American Sentinel University is one of the few nursing schools in the U.S. to have a DNP degree program specifically designed to offer flexibility for Advanced Practice Nurses (NP), Clinical Nurse Leaders (CNL) and Clinical Nurse Specialists (CNS). Here’s what you need to know, at a glance.
In 2004, the American Association of Colleges of Nursing (AACN) voted to endorse the Position Statement on the Practice Doctorate in Nursing. This decision called for moving the current level of preparation necessary for advanced nursing practice from the master’s degree to the doctorate-level. American Sentinel has developed a program to create more marketable leadership skills and give nurses more educational parity with other healthcare leaders, who often hold an MBA, MPH, or MHA.
- In its landmark report, The Future of Nursing: Leading Change, Advancing Health, the Institute of Medicine (IOM) calls for “a style of leadership that involves working with others as full partners in a context of mutual respect and collaboration.” It cites studies that show this style of leadership is associated with better patient outcomes, fewer medical errors, and greater staff satisfaction. Yet it recognizes that transforming the current healthcare hierarchy into something more equitable won’t be easy.
- The IOM also notes that: “The nursing profession must produce leaders throughout the healthcare system, from the bedside to the boardroom, who can serve as full partners with other health professionals and be accountable for their own contributions to delivering high-quality care while working collaboratively with leaders from other health professions.”
Why not a Ph.D.?
The two types of terminal degree programs differ in goals and competencies. The Ph.D. prepares nurses for a career in research, while the DNP is practice- and leadership-oriented. Our DNP allows nurse leaders to gain credibility, management skills, credentials and industry knowledge needed in the rapidly changing healthcare environment.
Our program requirements
- The program is open to nurses with a minimum of one year of full-time work experience in one of the following areas: faculty role, hospital management/leadership, Advanced Practice Nurse (NP), Clinical Nurse Leader (CNL), Clinical Nurse Specialist (CNS).
- Applicants must have an active nursing license and an MSN degree from an accredited institution. (Foreign students must have a comparable degree from a recognized institution).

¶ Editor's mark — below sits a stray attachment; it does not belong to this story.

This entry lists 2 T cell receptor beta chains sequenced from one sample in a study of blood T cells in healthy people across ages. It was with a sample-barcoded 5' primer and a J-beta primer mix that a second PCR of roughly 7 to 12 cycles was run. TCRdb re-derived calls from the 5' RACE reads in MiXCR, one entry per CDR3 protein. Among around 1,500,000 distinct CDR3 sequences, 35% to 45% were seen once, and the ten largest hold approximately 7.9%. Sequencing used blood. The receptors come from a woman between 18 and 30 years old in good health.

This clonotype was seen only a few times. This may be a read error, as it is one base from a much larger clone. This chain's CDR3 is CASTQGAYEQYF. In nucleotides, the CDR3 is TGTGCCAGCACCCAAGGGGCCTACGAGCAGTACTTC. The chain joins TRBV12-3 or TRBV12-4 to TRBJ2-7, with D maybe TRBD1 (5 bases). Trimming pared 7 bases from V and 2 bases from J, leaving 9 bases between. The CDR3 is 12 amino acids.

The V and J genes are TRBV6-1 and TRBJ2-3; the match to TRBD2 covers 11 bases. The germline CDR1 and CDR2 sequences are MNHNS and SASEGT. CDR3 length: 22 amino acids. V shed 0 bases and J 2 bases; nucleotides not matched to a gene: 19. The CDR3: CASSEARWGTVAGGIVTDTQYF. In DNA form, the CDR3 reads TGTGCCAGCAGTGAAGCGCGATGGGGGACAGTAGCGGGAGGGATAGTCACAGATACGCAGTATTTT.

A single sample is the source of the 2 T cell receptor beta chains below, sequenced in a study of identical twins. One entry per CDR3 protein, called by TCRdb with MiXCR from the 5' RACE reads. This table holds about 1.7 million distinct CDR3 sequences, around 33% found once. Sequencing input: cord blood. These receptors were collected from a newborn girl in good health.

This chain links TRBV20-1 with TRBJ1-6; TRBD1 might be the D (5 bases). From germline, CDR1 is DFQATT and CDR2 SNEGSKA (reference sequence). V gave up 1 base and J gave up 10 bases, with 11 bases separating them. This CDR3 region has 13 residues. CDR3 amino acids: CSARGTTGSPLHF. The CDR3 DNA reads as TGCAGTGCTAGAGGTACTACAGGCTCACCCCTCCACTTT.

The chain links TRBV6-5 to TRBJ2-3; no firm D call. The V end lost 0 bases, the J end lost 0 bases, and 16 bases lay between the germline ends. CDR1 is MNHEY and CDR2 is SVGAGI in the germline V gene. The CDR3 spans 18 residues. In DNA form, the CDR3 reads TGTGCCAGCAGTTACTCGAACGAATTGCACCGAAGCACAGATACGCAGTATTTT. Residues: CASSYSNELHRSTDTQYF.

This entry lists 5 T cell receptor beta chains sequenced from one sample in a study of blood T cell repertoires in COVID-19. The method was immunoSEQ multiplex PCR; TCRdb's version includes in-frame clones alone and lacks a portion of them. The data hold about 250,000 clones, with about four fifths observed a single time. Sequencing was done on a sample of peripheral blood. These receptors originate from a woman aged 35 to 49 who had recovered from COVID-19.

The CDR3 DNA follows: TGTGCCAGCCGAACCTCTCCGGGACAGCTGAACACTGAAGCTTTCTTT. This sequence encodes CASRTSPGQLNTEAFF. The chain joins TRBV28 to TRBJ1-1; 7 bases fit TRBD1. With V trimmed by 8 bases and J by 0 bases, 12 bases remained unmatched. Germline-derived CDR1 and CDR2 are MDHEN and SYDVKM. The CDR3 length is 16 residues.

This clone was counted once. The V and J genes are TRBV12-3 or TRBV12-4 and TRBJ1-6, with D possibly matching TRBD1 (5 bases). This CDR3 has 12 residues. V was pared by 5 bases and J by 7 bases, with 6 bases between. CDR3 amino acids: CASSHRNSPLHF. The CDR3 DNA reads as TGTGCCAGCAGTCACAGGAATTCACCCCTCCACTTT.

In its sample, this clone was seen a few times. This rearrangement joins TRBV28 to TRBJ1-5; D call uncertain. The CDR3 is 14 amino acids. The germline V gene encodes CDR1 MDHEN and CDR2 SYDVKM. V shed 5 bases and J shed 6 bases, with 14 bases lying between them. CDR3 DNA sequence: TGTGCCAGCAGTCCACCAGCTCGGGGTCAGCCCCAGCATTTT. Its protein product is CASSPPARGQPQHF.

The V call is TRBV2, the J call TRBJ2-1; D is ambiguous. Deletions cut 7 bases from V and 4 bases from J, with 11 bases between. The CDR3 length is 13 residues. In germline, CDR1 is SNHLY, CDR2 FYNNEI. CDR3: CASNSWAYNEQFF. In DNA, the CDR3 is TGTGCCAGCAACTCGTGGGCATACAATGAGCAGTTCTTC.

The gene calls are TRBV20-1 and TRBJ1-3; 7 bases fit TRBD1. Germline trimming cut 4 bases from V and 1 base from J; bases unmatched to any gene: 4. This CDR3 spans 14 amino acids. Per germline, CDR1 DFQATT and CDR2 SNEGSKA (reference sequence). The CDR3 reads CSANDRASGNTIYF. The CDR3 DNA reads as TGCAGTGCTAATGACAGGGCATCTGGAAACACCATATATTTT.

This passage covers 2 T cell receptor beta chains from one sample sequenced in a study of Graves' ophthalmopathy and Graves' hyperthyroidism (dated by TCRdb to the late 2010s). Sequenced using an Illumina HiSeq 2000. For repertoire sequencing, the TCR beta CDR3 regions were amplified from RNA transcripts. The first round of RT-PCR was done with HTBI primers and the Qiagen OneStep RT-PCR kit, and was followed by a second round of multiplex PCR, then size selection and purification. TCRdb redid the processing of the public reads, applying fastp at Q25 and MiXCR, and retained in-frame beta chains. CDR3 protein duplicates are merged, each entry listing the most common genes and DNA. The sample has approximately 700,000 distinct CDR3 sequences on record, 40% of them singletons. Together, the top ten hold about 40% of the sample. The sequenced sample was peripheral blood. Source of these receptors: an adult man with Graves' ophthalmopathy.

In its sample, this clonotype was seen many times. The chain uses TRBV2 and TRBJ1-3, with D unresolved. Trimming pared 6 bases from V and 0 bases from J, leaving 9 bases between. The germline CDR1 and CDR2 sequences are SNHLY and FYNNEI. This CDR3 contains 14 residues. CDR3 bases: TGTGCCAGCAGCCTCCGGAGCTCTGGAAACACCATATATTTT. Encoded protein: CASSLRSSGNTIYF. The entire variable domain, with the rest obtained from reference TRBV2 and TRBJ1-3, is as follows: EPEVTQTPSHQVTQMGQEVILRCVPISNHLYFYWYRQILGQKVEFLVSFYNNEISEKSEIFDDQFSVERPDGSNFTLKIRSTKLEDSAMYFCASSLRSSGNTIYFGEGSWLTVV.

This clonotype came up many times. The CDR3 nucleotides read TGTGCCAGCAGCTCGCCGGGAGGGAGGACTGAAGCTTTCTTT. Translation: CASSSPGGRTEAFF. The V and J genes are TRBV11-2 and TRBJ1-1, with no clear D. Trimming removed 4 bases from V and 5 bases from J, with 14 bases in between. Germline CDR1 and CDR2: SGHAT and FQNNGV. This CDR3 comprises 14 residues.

- No GRE or other placement test is required.
- Applicants with master’s degrees in related fields (e.g., MBA, MHA, MPH) can get transfer credits toward the MSN program at American Sentinel, which they must first complete before being accepted in the DNP Specialization. You can find information about our MSN bridge program here.
Practice learning experiences
These interactive learning assignments are an important part of our DNP program. They are built into the courses and do not add additional work. They include:
- Practice learning: course assignments that allow you to use what you learned in the online classroom out in the real world.
- Precepted experiences: Course assignments that take place in the workplace or other healthcare settings.
- Capstone project: a project you design and implement as an independent study, in a topic of your choosing.
Your coursework will ultimately prepare you to…
- Appraise the needs of complex organizations as they go through strategic decision-making and change implementation.
- Critique roles of leaders and collaborators in planning, providing, and evaluating healthcare.
- Generate strategic plans for organizational change by utilizing theoretical knowledge, meaningful, data and evidence-based practice to while being culturally and ethnically sensitive.
- Utilize evidence-based data and analytic methods to develop, implement and evaluate best practices to advance healthcare.
- Engage in complex, evidence-based advanced nursing practice and evaluate innovative approaches to care delivery for individuals, communities and populations.
- Work within interdisciplinary teams to effectively, promote health, enhance patient outcomes and improve healthcare delivery systems.
Fast, flexible, and affordable course of study
- The DNP program is only 28 months long and individual classes are eight weeks in length.
- Rolling admission means you can start with any of the DNP starts (nine per year)—you’re not locked into traditional semester calendars.
- Classes are online, designed for working professionals—with the exception of a four-day residency in Aurora, Colorado at the start of the program.
- During the second year of study, a two-day virtual residency requires no travel.
- Most of our students graduate without debt due to our competitive tuition rates and flexible payment options.